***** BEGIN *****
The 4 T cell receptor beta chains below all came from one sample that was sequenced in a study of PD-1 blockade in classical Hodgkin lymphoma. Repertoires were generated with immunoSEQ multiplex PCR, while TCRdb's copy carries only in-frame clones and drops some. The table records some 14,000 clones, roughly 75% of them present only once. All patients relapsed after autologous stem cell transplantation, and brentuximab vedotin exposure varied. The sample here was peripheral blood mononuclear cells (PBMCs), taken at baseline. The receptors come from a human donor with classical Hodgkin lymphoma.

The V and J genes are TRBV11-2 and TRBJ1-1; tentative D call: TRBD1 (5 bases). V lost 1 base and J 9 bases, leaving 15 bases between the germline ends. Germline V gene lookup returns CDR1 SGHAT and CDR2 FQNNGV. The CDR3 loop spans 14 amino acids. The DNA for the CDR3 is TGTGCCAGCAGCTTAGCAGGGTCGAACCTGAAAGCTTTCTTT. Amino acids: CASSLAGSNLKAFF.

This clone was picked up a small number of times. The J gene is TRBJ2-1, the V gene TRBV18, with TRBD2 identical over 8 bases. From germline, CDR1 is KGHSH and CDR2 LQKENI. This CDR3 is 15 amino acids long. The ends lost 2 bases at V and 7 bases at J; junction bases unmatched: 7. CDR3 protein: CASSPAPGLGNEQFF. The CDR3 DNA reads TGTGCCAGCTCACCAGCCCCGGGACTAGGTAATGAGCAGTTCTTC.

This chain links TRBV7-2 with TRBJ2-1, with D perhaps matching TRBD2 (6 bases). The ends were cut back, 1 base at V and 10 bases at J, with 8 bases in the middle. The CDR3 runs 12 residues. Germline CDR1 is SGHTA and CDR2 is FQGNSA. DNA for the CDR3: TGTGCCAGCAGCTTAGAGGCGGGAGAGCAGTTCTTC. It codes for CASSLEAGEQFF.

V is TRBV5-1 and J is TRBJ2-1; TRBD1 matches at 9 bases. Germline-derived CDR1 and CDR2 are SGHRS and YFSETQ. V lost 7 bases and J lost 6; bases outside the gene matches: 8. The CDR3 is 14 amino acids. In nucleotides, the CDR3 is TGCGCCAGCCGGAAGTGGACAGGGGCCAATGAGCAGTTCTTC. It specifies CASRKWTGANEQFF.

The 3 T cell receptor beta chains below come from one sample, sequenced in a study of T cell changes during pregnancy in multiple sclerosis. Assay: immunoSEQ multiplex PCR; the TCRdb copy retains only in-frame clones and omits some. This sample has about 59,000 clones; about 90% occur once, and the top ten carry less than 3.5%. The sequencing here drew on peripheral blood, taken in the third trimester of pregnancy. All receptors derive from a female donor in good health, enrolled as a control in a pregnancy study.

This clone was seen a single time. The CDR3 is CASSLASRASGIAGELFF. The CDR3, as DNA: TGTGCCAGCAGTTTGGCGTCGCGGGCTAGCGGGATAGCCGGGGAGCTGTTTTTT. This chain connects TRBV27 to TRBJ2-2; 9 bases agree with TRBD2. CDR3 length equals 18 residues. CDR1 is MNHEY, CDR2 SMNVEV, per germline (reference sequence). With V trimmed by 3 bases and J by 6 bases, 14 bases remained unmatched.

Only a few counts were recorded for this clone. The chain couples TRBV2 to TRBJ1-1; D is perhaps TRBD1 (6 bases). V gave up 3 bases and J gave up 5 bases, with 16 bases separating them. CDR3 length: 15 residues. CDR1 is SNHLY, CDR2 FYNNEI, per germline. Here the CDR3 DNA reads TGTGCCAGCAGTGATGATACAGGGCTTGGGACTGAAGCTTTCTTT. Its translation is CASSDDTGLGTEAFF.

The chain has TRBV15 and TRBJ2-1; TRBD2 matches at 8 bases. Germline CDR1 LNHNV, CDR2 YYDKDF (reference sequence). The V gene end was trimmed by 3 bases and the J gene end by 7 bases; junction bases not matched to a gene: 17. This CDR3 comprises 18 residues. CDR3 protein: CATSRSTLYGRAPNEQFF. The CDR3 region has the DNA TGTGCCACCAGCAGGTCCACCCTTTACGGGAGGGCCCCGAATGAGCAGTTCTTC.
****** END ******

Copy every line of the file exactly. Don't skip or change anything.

The 4 T cell receptor beta chains below all came from one sample that was sequenced in a study of PD-1 blockade in classical Hodgkin lymphoma. Repertoires were generated with immunoSEQ multiplex PCR, while TCRdb's copy carries only in-frame clones and drops some. The table records some 14,000 clones, roughly 75% of them present only once. All patients relapsed after autologous stem cell transplantation, and brentuximab vedotin exposure varied. The sample here was peripheral blood mononuclear cells (PBMCs), taken at baseline. The receptors come from a human donor with classical Hodgkin lymphoma.

The V and J genes are TRBV11-2 and TRBJ1-1; tentative D call: TRBD1 (5 bases). V lost 1 base and J 9 bases, leaving 15 bases between the germline ends. Germline V gene lookup returns CDR1 SGHAT and CDR2 FQNNGV. The CDR3 loop spans 14 amino acids. The DNA for the CDR3 is TGTGCCAGCAGCTTAGCAGGGTCGAACCTGAAAGCTTTCTTT. Amino acids: CASSLAGSNLKAFF.

This clone was picked up a small number of times. The J gene is TRBJ2-1, the V gene TRBV18, with TRBD2 identical over 8 bases. From germline, CDR1 is KGHSH and CDR2 LQKENI. This CDR3 is 15 amino acids long. The ends lost 2 bases at V and 7 bases at J; junction bases unmatched: 7. CDR3 protein: CASSPAPGLGNEQFF. The CDR3 DNA reads TGTGCCAGCTCACCAGCCCCGGGACTAGGTAATGAGCAGTTCTTC.

This chain links TRBV7-2 with TRBJ2-1, with D perhaps matching TRBD2 (6 bases). The ends were cut back, 1 base at V and 10 bases at J, with 8 bases in the middle. The CDR3 runs 12 residues. Germline CDR1 is SGHTA and CDR2 is FQGNSA. DNA for the CDR3: TGTGCCAGCAGCTTAGAGGCGGGAGAGCAGTTCTTC. It codes for CASSLEAGEQFF.

V is TRBV5-1 and J is TRBJ2-1; TRBD1 matches at 9 bases. Germline-derived CDR1 and CDR2 are SGHRS and YFSETQ. V lost 7 bases and J lost 6; bases outside the gene matches: 8. The CDR3 is 14 amino acids. In nucleotides, the CDR3 is TGCGCCAGCCGGAAGTGGACAGGGGCCAATGAGCAGTTCTTC. It specifies CASRKWTGANEQFF.

The 3 T cell receptor beta chains below come from one sample, sequenced in a study of T cell changes during pregnancy in multiple sclerosis. Assay: immunoSEQ multiplex PCR; the TCRdb copy retains only in-frame clones and omits some. This sample has about 59,000 clones; about 90% occur once, and the top ten carry less than 3.5%. The sequencing here drew on peripheral blood, taken in the third trimester of pregnancy. All receptors derive from a female donor in good health, enrolled as a control in a pregnancy study.

This clone was seen a single time. The CDR3 is CASSLASRASGIAGELFF. The CDR3, as DNA: TGTGCCAGCAGTTTGGCGTCGCGGGCTAGCGGGATAGCCGGGGAGCTGTTTTTT. This chain connects TRBV27 to TRBJ2-2; 9 bases agree with TRBD2. CDR3 length equals 18 residues. CDR1 is MNHEY, CDR2 SMNVEV, per germline (reference sequence). With V trimmed by 3 bases and J by 6 bases, 14 bases remained unmatched.

Only a few counts were recorded for this clone. The chain couples TRBV2 to TRBJ1-1; D is perhaps TRBD1 (6 bases). V gave up 3 bases and J gave up 5 bases, with 16 bases separating them. CDR3 length: 15 residues. CDR1 is SNHLY, CDR2 FYNNEI, per germline. Here the CDR3 DNA reads TGTGCCAGCAGTGATGATACAGGGCTTGGGACTGAAGCTTTCTTT. Its translation is CASSDDTGLGTEAFF.

The chain has TRBV15 and TRBJ2-1; TRBD2 matches at 8 bases. Germline CDR1 LNHNV, CDR2 YYDKDF (reference sequence). The V gene end was trimmed by 3 bases and the J gene end by 7 bases; junction bases not matched to a gene: 17. This CDR3 comprises 18 residues. CDR3 protein: CATSRSTLYGRAPNEQFF. The CDR3 region has the DNA TGTGCCACCAGCAGGTCCACCCTTTACGGGAGGGCCCCGAATGAGCAGTTCTTC.